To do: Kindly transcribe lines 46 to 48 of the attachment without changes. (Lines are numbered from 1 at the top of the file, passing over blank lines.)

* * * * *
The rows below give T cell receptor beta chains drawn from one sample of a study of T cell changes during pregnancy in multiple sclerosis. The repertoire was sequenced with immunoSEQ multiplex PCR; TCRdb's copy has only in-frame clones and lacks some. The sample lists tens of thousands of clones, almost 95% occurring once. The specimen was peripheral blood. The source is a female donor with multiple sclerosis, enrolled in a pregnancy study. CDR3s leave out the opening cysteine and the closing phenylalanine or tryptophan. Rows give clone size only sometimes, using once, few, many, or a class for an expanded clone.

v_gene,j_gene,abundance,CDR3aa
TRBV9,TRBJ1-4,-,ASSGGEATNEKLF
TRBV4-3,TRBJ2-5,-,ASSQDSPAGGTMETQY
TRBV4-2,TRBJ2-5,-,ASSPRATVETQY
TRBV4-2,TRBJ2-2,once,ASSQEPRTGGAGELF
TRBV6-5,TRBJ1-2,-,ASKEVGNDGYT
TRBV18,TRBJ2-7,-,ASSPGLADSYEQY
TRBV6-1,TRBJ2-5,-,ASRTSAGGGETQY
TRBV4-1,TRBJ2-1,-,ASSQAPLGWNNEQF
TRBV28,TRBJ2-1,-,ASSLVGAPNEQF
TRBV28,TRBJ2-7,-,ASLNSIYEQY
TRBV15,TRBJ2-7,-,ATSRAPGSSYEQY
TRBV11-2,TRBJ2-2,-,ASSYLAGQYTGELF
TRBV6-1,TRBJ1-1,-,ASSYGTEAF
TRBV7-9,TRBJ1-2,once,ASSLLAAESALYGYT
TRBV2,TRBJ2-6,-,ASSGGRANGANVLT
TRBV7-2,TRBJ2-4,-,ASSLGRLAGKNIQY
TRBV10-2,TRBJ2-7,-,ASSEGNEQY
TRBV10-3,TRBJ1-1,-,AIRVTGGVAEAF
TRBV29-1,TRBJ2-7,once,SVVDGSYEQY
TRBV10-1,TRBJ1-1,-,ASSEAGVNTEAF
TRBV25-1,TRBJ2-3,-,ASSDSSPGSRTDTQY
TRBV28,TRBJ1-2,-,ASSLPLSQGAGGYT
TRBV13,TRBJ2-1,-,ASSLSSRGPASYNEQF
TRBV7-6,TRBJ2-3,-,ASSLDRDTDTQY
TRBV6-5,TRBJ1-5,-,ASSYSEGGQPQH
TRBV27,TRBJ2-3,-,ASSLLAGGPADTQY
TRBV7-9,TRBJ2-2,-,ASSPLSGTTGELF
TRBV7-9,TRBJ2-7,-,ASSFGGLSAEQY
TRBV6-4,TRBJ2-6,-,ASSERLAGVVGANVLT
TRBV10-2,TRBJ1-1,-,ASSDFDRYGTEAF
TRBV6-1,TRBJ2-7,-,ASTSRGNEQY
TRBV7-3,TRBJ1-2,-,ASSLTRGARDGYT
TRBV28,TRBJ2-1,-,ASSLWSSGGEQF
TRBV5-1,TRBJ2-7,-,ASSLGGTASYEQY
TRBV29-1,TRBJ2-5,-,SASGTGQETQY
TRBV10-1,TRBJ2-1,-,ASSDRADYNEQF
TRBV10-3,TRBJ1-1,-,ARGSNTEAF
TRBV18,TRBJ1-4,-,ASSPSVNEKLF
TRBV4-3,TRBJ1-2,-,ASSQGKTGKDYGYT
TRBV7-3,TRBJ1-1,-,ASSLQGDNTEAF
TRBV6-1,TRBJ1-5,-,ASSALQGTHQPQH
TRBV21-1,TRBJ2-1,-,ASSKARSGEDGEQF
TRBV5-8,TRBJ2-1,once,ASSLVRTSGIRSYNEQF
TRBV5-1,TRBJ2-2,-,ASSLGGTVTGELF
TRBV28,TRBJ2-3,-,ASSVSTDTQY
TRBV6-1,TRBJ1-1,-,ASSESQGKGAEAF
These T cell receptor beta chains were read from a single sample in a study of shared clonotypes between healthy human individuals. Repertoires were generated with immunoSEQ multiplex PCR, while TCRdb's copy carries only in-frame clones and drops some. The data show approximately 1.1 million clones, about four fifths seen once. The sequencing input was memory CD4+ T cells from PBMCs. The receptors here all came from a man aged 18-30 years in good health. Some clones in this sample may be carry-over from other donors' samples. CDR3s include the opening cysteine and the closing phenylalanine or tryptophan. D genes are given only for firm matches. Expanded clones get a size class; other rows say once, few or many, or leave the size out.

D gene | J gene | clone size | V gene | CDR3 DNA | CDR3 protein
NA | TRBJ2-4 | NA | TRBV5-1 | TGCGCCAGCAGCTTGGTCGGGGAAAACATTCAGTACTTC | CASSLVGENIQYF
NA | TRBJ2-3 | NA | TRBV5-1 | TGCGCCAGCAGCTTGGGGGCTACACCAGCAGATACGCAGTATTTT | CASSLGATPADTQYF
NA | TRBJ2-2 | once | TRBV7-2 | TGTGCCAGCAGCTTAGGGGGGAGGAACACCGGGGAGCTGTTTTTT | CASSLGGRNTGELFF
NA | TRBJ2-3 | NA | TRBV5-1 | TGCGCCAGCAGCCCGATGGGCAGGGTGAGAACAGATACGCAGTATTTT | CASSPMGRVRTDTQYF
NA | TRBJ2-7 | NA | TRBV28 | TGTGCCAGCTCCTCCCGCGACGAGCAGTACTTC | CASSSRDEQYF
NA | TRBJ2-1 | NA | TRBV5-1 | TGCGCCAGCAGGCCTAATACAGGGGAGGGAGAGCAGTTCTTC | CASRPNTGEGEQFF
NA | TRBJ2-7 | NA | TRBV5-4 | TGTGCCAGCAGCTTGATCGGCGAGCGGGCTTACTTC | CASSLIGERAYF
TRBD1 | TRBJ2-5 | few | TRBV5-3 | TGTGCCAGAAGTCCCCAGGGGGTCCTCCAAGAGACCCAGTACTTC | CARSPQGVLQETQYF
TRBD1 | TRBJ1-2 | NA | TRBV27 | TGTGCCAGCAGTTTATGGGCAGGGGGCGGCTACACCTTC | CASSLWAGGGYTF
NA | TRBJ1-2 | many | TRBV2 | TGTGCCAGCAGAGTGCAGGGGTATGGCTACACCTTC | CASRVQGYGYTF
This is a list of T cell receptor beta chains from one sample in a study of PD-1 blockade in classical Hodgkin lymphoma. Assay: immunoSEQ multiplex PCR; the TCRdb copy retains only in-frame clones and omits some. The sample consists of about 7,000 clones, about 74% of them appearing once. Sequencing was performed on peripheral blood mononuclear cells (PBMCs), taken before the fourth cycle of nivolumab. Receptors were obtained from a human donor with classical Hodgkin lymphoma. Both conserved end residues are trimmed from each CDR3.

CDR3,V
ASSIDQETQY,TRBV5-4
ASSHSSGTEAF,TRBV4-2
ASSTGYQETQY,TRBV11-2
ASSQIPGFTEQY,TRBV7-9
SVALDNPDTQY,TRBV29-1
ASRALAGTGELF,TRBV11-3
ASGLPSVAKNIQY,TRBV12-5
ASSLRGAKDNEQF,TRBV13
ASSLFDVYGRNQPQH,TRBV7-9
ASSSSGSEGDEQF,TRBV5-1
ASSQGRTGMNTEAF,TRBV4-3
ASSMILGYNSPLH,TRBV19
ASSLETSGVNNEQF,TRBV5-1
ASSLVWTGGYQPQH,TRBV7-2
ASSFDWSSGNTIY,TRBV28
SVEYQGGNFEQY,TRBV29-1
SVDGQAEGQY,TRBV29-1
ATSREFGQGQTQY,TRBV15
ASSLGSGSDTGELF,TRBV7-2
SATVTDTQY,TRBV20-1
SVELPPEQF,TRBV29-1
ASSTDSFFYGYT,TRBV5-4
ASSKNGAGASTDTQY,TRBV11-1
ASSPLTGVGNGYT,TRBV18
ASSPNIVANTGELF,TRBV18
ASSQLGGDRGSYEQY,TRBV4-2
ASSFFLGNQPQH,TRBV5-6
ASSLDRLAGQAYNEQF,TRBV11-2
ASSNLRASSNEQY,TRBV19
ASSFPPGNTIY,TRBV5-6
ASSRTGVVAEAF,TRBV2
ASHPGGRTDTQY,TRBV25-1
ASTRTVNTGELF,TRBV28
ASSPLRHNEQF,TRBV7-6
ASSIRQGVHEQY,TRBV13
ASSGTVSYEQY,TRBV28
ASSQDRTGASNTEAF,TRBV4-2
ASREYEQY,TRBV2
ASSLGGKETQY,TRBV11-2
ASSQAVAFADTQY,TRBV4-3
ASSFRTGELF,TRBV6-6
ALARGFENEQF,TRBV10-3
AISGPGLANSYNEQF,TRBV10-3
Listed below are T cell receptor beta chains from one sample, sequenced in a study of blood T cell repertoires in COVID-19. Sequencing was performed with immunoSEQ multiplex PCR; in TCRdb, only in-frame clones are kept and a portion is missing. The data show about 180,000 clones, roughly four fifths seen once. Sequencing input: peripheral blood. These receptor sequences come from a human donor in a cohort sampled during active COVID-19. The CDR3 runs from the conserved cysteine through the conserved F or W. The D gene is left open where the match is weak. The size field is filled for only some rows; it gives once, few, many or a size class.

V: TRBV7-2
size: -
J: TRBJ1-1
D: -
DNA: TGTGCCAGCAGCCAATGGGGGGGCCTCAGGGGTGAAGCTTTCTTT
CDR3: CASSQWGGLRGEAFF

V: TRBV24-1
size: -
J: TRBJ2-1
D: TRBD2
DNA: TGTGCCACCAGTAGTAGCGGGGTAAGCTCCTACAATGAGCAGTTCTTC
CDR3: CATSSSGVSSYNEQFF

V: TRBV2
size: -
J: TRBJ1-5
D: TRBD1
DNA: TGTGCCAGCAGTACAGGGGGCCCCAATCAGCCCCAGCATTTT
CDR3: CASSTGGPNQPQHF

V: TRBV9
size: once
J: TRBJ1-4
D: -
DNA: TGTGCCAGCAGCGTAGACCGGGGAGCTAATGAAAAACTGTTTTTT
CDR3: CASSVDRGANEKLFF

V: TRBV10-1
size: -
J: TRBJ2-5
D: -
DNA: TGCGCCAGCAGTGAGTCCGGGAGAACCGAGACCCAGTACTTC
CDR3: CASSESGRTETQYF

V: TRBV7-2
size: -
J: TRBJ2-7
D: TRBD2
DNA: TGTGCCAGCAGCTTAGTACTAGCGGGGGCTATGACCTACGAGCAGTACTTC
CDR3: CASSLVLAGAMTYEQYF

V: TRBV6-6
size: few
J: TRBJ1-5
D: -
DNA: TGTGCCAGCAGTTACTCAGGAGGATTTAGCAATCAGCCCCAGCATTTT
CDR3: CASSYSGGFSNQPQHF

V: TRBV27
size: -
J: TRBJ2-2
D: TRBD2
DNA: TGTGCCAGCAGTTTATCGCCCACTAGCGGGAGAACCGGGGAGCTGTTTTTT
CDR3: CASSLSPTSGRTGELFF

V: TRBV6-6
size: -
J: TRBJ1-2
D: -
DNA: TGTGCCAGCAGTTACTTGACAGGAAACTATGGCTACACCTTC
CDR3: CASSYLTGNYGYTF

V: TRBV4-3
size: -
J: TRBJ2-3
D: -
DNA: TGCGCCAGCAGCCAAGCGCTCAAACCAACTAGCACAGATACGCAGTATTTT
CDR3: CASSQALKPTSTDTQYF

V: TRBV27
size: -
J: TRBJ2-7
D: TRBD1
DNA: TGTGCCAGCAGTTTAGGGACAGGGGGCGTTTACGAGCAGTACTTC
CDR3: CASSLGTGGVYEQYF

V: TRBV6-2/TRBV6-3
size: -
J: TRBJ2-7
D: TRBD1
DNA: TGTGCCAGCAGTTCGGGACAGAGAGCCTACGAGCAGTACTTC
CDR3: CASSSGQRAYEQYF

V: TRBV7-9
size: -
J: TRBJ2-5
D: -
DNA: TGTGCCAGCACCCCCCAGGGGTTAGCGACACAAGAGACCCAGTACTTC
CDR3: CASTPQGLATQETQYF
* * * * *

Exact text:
TRBV5-1,TRBJ2-2,-,ASSLGGTVTGELF
TRBV28,TRBJ2-3,-,ASSVSTDTQY
TRBV6-1,TRBJ1-1,-,ASSESQGKGAEAF